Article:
I think, therefore I write

Tag: Cooking (Page 1 of 2)

Recreating memories

By this post, you would know that my interest in cooking is fairly recent. It still is a chore for me on most days but I manage to get by knowing that I can cook up a delicious meal, when needed. Anyway, as I made my way through different dishes from amma’s culinary repertoire, trying one at a time, I realized that the newly discovered interest has a backstory after all. One that’s so obvious that I am surprised that I missed it.

I miss my mom and her cooking.

Though this has happened when I first moved out from home to my hostel, then dealing with various cuisines of PG food (ugh!) throughout my spinster life and so on. I have missed amma’s cooking earlier too but that was different. This time, with each of us locked in different cities in the pandemic, it’s been a while since mom got a chance to pamper me and my daughter I got a dose of her pampering. It’s amazing how she never gets bored with cooking and always has the energy to cook up something delicious.

Anyway, this week as I tried my hand at making Vaazhaipoo urundai (A type of falafel made from banana flower), Vaazhaithandu adai (A patty with banana stem – a variant of the first dish), paruppu dosai (My favorite dish with coconut chutney, always ready when I visit home from hostel), Mushroom curry fry, Masala dosa and many more of mom’s signature dishes, the aromas wafting through my kitchen reminded me of my childhood memories, particularly around food that I enjoyed the most as I grew up. I could just close my eyes and see amma working her way around in that dingy kitchen of the monumental house that I grew up in.

Amma in the kitchen was the norm for us. I was a pathetic daughter who didn’t help around much, I did an odd chore here or there but that was it. Yes, I do feel bad that I didn’t do more for her. I would ask her why she keeps at it and how she is not bored day after day, doing the same chore and she would reply, “You enjoy the food, right?” I couldn’t imagine the level of selflessness it took to have that attitude, even if it is for one’s own daughter.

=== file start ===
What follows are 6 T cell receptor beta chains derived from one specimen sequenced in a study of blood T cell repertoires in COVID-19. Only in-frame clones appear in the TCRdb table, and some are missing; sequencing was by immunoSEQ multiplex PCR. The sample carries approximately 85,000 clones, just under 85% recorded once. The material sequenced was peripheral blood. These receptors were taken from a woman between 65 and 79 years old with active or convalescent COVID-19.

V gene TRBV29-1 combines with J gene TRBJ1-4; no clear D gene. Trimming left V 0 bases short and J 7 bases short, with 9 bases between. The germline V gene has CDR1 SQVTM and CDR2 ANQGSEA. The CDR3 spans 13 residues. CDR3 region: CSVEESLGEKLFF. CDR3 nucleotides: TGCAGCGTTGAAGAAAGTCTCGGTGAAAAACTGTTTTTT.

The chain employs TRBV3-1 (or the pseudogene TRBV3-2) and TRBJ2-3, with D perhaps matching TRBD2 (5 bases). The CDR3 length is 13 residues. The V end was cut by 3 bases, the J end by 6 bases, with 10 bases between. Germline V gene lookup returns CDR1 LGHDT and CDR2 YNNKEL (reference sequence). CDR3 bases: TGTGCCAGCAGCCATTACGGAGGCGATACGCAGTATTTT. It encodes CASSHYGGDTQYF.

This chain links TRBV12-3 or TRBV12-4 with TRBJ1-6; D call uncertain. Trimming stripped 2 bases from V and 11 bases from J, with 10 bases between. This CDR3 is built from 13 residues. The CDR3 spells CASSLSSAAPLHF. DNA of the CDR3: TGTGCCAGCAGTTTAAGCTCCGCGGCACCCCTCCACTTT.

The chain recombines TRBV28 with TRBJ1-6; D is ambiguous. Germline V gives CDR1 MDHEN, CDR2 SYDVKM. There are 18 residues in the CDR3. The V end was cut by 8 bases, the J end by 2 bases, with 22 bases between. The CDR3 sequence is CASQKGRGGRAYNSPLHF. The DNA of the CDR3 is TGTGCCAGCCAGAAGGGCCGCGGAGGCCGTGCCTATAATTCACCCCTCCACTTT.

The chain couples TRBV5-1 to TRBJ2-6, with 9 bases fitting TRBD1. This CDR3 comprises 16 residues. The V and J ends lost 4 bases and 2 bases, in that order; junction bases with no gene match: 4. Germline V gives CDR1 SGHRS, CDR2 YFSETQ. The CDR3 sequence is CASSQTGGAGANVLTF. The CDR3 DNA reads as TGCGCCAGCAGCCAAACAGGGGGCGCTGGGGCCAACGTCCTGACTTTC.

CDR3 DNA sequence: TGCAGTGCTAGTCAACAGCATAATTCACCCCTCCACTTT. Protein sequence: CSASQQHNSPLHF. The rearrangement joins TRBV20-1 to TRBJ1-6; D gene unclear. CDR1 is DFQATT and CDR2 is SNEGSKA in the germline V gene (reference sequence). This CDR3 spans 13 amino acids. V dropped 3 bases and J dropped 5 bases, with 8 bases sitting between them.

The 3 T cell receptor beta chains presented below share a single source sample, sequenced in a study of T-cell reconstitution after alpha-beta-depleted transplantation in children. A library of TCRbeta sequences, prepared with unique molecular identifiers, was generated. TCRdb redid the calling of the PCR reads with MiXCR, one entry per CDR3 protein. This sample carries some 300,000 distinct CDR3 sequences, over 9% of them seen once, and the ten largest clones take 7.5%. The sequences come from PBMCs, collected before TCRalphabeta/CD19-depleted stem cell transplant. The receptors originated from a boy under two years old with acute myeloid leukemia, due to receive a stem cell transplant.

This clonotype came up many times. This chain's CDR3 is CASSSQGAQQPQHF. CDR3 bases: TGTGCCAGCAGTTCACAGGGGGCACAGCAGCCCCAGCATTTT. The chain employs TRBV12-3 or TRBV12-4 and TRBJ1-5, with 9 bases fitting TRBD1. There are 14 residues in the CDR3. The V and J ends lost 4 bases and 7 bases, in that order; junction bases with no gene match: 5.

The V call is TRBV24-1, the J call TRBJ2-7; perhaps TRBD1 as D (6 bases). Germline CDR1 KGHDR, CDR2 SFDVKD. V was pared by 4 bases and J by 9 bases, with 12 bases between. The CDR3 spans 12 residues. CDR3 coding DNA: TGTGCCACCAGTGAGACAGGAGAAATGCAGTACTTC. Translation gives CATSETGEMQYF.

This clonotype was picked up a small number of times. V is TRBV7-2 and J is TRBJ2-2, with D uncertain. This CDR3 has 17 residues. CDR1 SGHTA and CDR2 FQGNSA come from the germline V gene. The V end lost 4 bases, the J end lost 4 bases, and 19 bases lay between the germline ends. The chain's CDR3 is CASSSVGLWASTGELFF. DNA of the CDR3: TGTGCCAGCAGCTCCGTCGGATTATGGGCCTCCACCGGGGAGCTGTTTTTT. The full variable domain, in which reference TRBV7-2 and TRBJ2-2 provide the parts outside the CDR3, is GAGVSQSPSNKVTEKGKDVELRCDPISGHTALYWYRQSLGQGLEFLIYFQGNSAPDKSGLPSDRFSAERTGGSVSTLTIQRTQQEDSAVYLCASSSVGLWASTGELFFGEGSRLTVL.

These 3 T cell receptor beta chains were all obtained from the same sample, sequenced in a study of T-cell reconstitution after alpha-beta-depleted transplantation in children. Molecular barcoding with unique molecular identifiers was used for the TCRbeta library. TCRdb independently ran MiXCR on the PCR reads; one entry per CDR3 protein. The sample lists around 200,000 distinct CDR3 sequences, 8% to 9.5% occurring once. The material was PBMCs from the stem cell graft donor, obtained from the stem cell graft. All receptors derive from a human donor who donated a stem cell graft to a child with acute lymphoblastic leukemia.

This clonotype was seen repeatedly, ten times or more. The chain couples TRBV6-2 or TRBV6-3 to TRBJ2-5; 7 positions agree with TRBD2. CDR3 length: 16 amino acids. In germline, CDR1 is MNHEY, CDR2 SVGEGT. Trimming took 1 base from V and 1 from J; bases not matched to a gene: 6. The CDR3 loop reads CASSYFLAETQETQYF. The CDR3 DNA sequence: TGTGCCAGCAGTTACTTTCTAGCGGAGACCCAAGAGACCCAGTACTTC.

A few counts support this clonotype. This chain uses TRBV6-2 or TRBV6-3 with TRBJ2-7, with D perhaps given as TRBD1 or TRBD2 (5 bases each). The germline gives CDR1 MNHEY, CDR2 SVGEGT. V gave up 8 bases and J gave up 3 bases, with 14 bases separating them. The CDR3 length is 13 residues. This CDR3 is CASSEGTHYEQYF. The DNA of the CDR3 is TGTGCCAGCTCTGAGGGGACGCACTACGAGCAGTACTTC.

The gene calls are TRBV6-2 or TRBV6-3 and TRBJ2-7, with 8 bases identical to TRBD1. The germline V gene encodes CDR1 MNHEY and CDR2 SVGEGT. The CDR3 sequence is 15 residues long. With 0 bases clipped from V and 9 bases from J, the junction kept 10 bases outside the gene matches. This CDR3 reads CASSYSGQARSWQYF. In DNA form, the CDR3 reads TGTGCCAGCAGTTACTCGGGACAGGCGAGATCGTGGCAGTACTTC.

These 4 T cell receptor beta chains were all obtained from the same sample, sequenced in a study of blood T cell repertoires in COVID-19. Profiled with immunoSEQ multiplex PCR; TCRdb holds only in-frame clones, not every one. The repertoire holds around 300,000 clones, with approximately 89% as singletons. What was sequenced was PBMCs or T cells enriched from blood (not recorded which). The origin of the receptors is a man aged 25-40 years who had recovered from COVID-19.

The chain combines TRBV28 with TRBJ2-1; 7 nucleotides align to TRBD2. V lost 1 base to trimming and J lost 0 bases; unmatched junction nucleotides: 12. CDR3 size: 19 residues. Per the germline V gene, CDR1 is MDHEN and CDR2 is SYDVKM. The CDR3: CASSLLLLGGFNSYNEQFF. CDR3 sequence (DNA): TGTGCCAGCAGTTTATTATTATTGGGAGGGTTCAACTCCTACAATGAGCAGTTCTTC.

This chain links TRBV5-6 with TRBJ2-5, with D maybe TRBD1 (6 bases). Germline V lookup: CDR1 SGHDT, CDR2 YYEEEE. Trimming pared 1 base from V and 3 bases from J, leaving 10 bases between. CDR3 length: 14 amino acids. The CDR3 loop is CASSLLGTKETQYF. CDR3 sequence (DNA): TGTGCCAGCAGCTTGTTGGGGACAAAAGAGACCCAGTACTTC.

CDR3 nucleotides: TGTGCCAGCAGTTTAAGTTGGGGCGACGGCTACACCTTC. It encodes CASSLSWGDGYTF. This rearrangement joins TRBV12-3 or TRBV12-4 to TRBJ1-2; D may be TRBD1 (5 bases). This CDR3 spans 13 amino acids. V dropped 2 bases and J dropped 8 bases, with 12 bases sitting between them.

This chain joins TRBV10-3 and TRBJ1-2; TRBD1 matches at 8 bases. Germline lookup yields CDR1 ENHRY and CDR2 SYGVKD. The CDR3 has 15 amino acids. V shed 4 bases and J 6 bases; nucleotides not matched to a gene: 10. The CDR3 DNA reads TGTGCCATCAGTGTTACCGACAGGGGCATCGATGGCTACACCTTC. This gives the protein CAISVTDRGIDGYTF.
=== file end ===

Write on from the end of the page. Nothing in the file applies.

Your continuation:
For more than 30 years, she has never tired of the kitchen and cooking. Every time I cook something, my mind automatically compares it with amma’s. The comfort of childhood memories with amma combined with the comfort of food just makes my heart fill with content to the brim. That’s probably what made the experience better for me with time – else I was unhappy that I had to work to develop the interest unlike amma for whom it just came naturally.

Of course, there is a benefactor to all this – my daughter. She is happy that she is getting a variety of dishes as opposed to the mundane routine of rice and sambhar. I don’t think I’ll ever get over amma’s cooking, no matter how old I get. I hope my daughter retains some of these memories as nostalgia when she’s all grown up. I am surprised that she, unlike me, shows an interest in cooking and household chores at such an young age. She loves sitting in the kitchen and watching me cook. And narrating the recipe to her as I cook does make the chore less boring. Sometimes, I put on music and we do a bit of dancing jumping around as well.

So if my daughter looks back at one of these evenings and thinks of it as fondly as I think of my mom in the kitchen, I’d consider it my greatest reward.

Until later 🙂

P.S: Maybe, I should start posting some recipes. Lemme think about it.

The art of cooking

As I have mentioned too many times, I never enjoyed cooking. Up until the last couple months. It always bothered me, given that my mom is an excellent cook and has her roots deep in the art. She does not just cook the regular dishes but also has a lot of specialty dishes to adore her mantle. But surprisingly, when it came to teaching me the art, she never bothered to pressure me into it. She did attempt to pull me into the kitchen for a chore or two, like all mothers do, but she never forced me to learn cooking when I expressed no interest in her favorite chore.